Effects of aging and depression on mnemonic discrimination ability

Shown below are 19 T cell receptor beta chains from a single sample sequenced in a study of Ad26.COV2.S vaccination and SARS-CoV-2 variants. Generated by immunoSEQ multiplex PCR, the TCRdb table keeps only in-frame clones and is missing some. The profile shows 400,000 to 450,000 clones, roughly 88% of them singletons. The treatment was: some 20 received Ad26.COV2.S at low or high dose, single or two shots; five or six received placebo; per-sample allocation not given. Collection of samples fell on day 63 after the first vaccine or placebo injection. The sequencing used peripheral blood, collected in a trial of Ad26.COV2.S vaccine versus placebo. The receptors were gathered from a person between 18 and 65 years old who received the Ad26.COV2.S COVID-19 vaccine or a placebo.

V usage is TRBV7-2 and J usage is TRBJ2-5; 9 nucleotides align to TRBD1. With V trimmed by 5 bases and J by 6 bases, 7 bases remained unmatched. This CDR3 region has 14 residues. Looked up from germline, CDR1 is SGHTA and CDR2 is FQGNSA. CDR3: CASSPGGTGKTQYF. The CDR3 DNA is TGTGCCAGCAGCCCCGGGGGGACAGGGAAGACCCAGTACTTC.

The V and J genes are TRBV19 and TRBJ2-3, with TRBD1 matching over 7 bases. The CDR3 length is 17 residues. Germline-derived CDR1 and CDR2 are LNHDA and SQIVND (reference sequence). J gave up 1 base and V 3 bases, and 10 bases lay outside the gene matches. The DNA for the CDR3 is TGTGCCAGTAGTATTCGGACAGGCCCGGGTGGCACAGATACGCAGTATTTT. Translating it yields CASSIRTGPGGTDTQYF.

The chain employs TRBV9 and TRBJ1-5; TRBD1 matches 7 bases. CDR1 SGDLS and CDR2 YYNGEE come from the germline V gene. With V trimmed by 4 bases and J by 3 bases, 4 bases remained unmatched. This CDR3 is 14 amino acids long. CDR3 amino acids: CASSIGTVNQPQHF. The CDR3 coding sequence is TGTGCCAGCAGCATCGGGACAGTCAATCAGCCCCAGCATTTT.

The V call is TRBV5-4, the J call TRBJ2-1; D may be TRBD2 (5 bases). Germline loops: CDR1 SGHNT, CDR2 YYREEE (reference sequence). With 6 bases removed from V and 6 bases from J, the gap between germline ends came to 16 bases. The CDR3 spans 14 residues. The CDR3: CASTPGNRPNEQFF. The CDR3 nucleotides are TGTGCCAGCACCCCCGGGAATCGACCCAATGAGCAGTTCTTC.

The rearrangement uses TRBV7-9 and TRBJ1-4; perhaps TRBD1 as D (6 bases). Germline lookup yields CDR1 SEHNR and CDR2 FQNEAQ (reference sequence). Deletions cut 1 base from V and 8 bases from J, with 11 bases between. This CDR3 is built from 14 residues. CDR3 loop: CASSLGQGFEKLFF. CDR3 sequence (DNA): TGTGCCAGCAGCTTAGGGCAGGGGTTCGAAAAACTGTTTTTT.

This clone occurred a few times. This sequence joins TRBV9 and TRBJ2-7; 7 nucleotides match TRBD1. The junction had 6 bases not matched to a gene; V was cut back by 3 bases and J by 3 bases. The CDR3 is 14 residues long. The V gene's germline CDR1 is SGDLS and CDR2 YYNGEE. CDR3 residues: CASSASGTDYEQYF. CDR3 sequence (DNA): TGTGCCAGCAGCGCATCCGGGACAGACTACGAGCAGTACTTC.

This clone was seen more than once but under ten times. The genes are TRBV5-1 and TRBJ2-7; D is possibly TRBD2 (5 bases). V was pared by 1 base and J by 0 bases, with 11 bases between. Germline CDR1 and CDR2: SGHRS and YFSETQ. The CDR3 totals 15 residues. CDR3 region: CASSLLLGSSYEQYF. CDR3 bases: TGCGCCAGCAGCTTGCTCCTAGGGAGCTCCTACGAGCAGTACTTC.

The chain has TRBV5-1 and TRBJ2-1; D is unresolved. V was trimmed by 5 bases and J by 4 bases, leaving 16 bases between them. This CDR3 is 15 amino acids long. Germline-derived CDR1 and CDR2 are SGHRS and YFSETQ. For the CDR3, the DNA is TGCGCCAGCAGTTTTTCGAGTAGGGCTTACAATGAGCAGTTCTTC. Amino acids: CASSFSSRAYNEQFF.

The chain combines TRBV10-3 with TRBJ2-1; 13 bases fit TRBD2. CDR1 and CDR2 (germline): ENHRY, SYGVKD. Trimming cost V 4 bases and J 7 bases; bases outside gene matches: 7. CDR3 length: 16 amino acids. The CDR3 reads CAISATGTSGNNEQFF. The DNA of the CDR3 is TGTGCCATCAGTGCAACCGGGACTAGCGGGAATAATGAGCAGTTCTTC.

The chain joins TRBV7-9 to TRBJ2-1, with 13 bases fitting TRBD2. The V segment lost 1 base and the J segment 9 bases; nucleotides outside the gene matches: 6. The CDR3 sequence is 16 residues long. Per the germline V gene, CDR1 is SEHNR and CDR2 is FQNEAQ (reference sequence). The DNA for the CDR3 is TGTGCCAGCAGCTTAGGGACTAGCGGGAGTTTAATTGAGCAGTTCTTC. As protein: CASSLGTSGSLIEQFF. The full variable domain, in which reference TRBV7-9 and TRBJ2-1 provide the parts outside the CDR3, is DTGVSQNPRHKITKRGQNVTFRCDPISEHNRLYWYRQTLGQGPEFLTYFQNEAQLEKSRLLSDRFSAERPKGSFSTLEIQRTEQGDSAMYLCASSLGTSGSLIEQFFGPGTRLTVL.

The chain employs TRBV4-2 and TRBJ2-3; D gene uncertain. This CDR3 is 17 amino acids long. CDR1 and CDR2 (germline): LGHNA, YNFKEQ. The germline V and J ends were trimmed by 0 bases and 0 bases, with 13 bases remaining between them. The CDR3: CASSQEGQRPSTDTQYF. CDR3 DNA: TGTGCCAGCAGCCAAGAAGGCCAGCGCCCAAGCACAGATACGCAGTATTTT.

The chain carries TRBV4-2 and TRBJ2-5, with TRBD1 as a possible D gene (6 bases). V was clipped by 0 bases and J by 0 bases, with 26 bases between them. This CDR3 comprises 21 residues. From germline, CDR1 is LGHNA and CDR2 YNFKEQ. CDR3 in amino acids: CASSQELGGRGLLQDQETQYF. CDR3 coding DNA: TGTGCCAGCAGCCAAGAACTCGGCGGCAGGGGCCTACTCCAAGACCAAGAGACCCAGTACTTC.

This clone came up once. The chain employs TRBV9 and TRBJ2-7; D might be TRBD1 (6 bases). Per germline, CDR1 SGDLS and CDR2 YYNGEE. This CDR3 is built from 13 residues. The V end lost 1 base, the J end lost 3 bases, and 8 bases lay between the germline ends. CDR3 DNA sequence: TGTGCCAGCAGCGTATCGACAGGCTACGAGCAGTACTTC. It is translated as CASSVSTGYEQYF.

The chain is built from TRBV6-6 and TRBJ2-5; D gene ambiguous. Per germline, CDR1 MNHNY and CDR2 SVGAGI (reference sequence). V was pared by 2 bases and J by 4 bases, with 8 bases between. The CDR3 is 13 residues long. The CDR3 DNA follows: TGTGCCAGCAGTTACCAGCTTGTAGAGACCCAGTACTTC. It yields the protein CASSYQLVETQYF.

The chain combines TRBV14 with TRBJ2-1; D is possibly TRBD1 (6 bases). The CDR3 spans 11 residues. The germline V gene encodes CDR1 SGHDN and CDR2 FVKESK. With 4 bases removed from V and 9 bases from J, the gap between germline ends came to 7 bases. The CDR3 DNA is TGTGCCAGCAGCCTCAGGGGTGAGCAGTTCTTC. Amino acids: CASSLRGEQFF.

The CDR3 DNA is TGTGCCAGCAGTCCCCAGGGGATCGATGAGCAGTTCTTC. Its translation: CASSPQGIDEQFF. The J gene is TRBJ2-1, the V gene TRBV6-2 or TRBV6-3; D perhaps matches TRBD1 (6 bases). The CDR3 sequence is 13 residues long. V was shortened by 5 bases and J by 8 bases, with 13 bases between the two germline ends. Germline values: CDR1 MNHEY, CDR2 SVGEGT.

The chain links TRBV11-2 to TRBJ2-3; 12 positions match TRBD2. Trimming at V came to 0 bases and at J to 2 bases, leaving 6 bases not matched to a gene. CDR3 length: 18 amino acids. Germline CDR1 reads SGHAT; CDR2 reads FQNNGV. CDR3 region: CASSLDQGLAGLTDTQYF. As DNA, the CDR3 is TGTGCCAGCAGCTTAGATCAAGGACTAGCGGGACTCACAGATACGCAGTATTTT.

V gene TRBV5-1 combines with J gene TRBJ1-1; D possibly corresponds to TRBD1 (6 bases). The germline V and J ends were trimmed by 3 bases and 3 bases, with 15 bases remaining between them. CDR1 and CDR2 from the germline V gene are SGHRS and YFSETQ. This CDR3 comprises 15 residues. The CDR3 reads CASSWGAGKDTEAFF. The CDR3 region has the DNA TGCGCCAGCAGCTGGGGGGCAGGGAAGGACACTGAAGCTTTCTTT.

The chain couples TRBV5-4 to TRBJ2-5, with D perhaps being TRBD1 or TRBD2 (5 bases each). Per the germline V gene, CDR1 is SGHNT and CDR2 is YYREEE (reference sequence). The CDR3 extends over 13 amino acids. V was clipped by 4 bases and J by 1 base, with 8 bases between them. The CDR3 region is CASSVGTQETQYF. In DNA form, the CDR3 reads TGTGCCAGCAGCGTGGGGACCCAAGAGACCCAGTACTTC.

Ageing and depression have been found to be associated with poorer performance in mnemonic discrimination. In the current study, a two-response format mnemonic similarity test, Cognitive Drug Research MST, was used to compare these effects. Seventy-six participants were tested; with 52 participants in the young group, aged 18-35 years, and 24 participants in the elderly group, aged 55 years or older. Twenty-two young participants and 10 elderly participants met DSM-IV criteria for MDD or dysthymia. Age-related deficits were found for lure identification and speed of response. Differences in speed of responses to lure images were found for younger depressed participants, and depressive symptom severity was found to be negatively associated with lure identification accuracy in the elderly. These findings may be viewed as putative behavioral correlates of decreased pattern separation ability, which may be indicative of altered hippocampal neurogenesis in aging and depression.
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